Today we’ll get an update from Butte County Superintended of Schools Mary Sakuma to learn about the county’s plans for schools and what they’re envisioning learning could look like when the year starts. We’ll also head to Sierra and Plumas counties to look at how some growers and nonprofits there are working to help meet the increased demand for food during the pandemic.  


If you have questions or comments for us, leave them on our message line at 433-9216 or you can also head to  


For Tuesday, July 14, 2020. This is special coverage from North State Public Radio. 

The traditional start of the school year is just weeks away. While the Trump administration and Education Secretary Betsy DeVos are pushing hard for schools to resume, some parents, teachers and others fear that with transmission rates exponentially higher than when in-person instruction ceased in the spring, catastrophe will be the end result.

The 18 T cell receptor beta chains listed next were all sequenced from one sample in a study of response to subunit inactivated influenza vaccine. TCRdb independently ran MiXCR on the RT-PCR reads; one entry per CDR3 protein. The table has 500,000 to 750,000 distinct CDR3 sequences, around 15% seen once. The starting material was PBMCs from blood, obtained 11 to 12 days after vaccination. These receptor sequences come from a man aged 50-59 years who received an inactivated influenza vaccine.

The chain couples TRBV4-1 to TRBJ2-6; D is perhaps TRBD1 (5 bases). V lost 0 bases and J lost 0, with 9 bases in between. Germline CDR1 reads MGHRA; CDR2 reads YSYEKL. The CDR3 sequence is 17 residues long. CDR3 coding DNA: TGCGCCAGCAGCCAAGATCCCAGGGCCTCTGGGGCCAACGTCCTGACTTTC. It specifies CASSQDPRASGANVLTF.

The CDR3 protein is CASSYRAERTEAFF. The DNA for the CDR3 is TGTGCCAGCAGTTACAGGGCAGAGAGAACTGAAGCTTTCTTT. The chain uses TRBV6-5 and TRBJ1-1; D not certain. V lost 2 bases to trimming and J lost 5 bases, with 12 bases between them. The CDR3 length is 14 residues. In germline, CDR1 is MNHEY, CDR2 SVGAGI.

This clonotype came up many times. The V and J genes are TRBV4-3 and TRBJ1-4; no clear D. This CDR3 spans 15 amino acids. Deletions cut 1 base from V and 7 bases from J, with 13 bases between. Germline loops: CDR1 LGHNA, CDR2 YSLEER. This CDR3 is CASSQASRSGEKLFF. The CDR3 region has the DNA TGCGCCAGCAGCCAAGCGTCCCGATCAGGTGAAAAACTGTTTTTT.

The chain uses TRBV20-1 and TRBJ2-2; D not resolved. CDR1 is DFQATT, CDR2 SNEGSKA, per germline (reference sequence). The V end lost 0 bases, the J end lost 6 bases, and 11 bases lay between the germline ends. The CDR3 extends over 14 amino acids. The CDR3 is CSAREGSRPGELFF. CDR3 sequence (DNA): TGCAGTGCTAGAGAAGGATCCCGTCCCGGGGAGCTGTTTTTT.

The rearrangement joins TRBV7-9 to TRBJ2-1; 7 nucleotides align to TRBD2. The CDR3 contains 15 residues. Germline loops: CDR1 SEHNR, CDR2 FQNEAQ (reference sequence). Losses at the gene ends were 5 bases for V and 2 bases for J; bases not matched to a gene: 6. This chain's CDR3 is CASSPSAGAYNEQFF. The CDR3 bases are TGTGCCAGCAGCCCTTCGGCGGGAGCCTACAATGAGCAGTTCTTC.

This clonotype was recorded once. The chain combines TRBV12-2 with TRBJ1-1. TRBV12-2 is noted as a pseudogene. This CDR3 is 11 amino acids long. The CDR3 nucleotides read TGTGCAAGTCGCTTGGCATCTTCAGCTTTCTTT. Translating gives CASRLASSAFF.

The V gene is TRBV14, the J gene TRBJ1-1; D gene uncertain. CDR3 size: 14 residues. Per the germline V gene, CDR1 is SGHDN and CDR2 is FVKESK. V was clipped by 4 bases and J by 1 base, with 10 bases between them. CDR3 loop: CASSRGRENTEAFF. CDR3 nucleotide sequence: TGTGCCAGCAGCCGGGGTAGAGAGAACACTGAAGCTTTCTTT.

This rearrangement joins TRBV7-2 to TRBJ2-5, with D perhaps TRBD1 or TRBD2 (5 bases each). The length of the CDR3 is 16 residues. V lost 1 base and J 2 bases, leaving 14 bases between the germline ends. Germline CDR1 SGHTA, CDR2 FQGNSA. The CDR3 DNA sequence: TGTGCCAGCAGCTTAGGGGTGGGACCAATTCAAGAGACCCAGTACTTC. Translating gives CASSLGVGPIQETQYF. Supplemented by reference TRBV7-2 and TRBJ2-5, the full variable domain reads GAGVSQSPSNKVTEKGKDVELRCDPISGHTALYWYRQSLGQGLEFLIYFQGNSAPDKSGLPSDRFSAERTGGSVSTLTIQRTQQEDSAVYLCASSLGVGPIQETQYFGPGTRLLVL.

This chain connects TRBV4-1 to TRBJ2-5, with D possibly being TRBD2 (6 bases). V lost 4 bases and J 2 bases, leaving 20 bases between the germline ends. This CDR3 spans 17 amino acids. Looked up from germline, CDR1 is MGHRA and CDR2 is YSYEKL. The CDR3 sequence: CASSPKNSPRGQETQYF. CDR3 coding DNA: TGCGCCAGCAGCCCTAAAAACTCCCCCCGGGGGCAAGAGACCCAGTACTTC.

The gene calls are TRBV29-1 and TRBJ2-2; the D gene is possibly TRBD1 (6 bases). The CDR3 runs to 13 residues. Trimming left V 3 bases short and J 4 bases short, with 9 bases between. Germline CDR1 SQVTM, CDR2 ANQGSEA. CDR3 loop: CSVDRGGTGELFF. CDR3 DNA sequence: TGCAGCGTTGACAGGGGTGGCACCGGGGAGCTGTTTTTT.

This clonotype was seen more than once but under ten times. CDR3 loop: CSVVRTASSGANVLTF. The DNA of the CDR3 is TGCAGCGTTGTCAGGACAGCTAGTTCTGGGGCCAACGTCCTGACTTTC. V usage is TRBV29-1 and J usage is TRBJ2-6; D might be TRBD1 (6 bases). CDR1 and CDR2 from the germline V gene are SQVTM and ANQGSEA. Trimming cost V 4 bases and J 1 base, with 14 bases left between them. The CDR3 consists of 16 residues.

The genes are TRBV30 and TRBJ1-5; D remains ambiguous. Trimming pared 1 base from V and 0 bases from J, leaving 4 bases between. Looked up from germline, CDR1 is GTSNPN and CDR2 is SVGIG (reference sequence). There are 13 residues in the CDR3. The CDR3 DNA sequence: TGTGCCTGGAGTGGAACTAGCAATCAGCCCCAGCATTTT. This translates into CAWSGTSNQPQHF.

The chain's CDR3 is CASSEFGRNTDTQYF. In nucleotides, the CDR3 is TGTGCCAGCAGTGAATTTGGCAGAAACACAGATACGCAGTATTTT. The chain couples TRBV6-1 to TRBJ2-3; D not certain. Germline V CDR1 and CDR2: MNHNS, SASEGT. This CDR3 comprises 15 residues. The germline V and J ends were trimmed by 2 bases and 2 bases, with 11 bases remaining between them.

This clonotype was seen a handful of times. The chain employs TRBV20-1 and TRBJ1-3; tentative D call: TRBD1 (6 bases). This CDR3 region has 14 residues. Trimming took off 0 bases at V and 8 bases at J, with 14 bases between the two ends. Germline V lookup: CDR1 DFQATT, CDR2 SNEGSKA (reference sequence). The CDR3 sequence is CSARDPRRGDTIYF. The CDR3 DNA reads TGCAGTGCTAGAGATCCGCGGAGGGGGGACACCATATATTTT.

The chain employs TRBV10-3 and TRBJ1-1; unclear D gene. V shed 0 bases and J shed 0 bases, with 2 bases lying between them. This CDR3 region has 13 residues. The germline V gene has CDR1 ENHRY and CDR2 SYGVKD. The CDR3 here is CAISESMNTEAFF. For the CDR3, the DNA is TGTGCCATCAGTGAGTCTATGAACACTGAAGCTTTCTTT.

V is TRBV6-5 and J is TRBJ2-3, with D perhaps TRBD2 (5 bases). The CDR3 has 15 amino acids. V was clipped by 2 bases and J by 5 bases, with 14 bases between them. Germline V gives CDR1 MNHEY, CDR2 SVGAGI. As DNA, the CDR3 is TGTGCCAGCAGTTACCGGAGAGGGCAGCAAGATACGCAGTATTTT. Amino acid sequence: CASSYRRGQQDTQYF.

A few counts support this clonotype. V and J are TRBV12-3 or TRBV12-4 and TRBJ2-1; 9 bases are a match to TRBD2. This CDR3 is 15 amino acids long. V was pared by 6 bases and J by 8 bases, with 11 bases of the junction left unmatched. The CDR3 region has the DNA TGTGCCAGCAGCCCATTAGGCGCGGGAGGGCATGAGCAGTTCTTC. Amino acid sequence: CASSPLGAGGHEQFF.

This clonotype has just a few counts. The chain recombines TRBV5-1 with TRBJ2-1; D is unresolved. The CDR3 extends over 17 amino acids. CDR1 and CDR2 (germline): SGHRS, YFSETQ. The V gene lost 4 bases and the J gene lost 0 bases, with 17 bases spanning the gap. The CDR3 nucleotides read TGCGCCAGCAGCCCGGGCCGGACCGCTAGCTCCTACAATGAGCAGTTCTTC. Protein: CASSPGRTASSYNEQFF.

To help quantify the risks, understand the precautionary plans and envision what learning will look like next month, NSPR’s Marc Albert reached out to Mary Sakuma, Butte County’s superintendent of schools. His first question: what are the current reopening plans?


Jul 13, 2020
David Paul / Getty Images| NPR

Today we’ll hear about a plan to release 8,000 prisoners amid a surge of COVID-19 cases in the state, we’ll hear more about what we’ll expect this fire season and we’ll head to Plumas County – to hear what the pandemic has been like for two hotel owners and what they’d like to see from tourists traveling to the area.  


If you have questions or comments for us, leave them on our message line 433-9216 – or you can also head to  


For Monday, July 13, 2020. This is special coverage from North State Public Radio. 

Noah Berger / AP Photo

It’s been months since the North State’s last appreciable rain. Grasses and shrubs in the valley and low foothills are already tinder dry. Intense summer is quickly desiccating vegetation higher up.